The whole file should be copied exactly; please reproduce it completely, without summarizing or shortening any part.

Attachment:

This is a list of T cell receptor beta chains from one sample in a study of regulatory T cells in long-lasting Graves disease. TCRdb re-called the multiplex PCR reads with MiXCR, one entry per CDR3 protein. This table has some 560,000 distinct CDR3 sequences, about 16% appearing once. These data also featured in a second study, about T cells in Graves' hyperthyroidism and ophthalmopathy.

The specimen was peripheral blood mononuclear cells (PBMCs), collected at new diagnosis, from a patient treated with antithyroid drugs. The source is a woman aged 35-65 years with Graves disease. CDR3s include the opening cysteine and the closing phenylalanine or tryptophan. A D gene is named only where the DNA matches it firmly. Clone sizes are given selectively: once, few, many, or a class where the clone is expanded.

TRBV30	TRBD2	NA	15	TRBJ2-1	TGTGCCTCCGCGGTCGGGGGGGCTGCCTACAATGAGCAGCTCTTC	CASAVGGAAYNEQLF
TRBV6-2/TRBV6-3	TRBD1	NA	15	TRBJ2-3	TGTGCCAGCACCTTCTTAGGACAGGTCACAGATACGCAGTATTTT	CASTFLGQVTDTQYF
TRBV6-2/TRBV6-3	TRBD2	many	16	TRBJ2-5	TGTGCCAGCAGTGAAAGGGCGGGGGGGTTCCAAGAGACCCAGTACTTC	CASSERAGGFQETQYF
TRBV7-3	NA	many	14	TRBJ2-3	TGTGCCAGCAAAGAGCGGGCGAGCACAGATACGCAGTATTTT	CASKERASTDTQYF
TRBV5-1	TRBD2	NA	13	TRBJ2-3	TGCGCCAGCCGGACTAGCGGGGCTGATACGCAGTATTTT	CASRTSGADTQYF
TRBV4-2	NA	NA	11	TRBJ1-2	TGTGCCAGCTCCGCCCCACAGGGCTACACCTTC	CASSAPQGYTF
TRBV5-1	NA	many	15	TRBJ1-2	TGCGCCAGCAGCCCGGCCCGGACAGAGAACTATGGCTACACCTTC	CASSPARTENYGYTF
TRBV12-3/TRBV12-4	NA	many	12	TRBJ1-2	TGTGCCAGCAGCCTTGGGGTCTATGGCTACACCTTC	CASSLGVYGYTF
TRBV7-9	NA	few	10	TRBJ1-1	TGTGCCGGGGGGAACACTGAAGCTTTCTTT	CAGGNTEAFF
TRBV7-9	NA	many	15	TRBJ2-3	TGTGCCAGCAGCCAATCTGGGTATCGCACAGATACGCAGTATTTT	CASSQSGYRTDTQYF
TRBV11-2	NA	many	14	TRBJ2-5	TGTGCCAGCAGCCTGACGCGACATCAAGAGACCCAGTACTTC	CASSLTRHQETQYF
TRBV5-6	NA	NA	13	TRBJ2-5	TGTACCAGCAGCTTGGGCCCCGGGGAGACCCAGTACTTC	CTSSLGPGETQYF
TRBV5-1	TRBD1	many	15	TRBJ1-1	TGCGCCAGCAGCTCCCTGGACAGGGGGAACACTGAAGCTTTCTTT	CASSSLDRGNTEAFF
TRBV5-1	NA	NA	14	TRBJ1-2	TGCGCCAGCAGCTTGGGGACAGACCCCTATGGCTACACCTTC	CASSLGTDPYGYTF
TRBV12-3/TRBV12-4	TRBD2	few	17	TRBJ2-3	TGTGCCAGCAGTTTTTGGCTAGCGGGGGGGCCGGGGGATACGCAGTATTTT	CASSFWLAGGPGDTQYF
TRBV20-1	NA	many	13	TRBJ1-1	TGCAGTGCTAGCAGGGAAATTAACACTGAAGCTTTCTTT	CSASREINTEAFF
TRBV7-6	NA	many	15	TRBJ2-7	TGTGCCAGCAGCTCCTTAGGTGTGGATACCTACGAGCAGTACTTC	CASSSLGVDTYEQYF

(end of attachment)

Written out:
This is a list of T cell receptor beta chains from one sample in a study of regulatory T cells in long-lasting Graves disease. TCRdb re-called the multiplex PCR reads with MiXCR, one entry per CDR3 protein. This table has some 560,000 distinct CDR3 sequences, about 16% appearing once. These data also featured in a second study, about T cells in Graves' hyperthyroidism and ophthalmopathy.

The specimen was peripheral blood mononuclear cells (PBMCs), collected at new diagnosis, from a patient treated with antithyroid drugs. The source is a woman aged 35-65 years with Graves disease. CDR3s include the opening cysteine and the closing phenylalanine or tryptophan. A D gene is named only where the DNA matches it firmly. Clone sizes are given selectively: once, few, many, or a class where the clone is expanded.

TRBV30	TRBD2	NA	15	TRBJ2-1	TGTGCCTCCGCGGTCGGGGGGGCTGCCTACAATGAGCAGCTCTTC	CASAVGGAAYNEQLF
TRBV6-2/TRBV6-3	TRBD1	NA	15	TRBJ2-3	TGTGCCAGCACCTTCTTAGGACAGGTCACAGATACGCAGTATTTT	CASTFLGQVTDTQYF
TRBV6-2/TRBV6-3	TRBD2	many	16	TRBJ2-5	TGTGCCAGCAGTGAAAGGGCGGGGGGGTTCCAAGAGACCCAGTACTTC	CASSERAGGFQETQYF
TRBV7-3	NA	many	14	TRBJ2-3	TGTGCCAGCAAAGAGCGGGCGAGCACAGATACGCAGTATTTT	CASKERASTDTQYF
TRBV5-1	TRBD2	NA	13	TRBJ2-3	TGCGCCAGCCGGACTAGCGGGGCTGATACGCAGTATTTT	CASRTSGADTQYF
TRBV4-2	NA	NA	11	TRBJ1-2	TGTGCCAGCTCCGCCCCACAGGGCTACACCTTC	CASSAPQGYTF
TRBV5-1	NA	many	15	TRBJ1-2	TGCGCCAGCAGCCCGGCCCGGACAGAGAACTATGGCTACACCTTC	CASSPARTENYGYTF
TRBV12-3/TRBV12-4	NA	many	12	TRBJ1-2	TGTGCCAGCAGCCTTGGGGTCTATGGCTACACCTTC	CASSLGVYGYTF
TRBV7-9	NA	few	10	TRBJ1-1	TGTGCCGGGGGGAACACTGAAGCTTTCTTT	CAGGNTEAFF
TRBV7-9	NA	many	15	TRBJ2-3	TGTGCCAGCAGCCAATCTGGGTATCGCACAGATACGCAGTATTTT	CASSQSGYRTDTQYF
TRBV11-2	NA	many	14	TRBJ2-5	TGTGCCAGCAGCCTGACGCGACATCAAGAGACCCAGTACTTC	CASSLTRHQETQYF
TRBV5-6	NA	NA	13	TRBJ2-5	TGTACCAGCAGCTTGGGCCCCGGGGAGACCCAGTACTTC	CTSSLGPGETQYF
TRBV5-1	TRBD1	many	15	TRBJ1-1	TGCGCCAGCAGCTCCCTGGACAGGGGGAACACTGAAGCTTTCTTT	CASSSLDRGNTEAFF
TRBV5-1	NA	NA	14	TRBJ1-2	TGCGCCAGCAGCTTGGGGACAGACCCCTATGGCTACACCTTC	CASSLGTDPYGYTF
TRBV12-3/TRBV12-4	TRBD2	few	17	TRBJ2-3	TGTGCCAGCAGTTTTTGGCTAGCGGGGGGGCCGGGGGATACGCAGTATTTT	CASSFWLAGGPGDTQYF
TRBV20-1	NA	many	13	TRBJ1-1	TGCAGTGCTAGCAGGGAAATTAACACTGAAGCTTTCTTT	CSASREINTEAFF
TRBV7-6	NA	many	15	TRBJ2-7	TGTGCCAGCAGCTCCTTAGGTGTGGATACCTACGAGCAGTACTTC	CASSSLGVDTYEQYF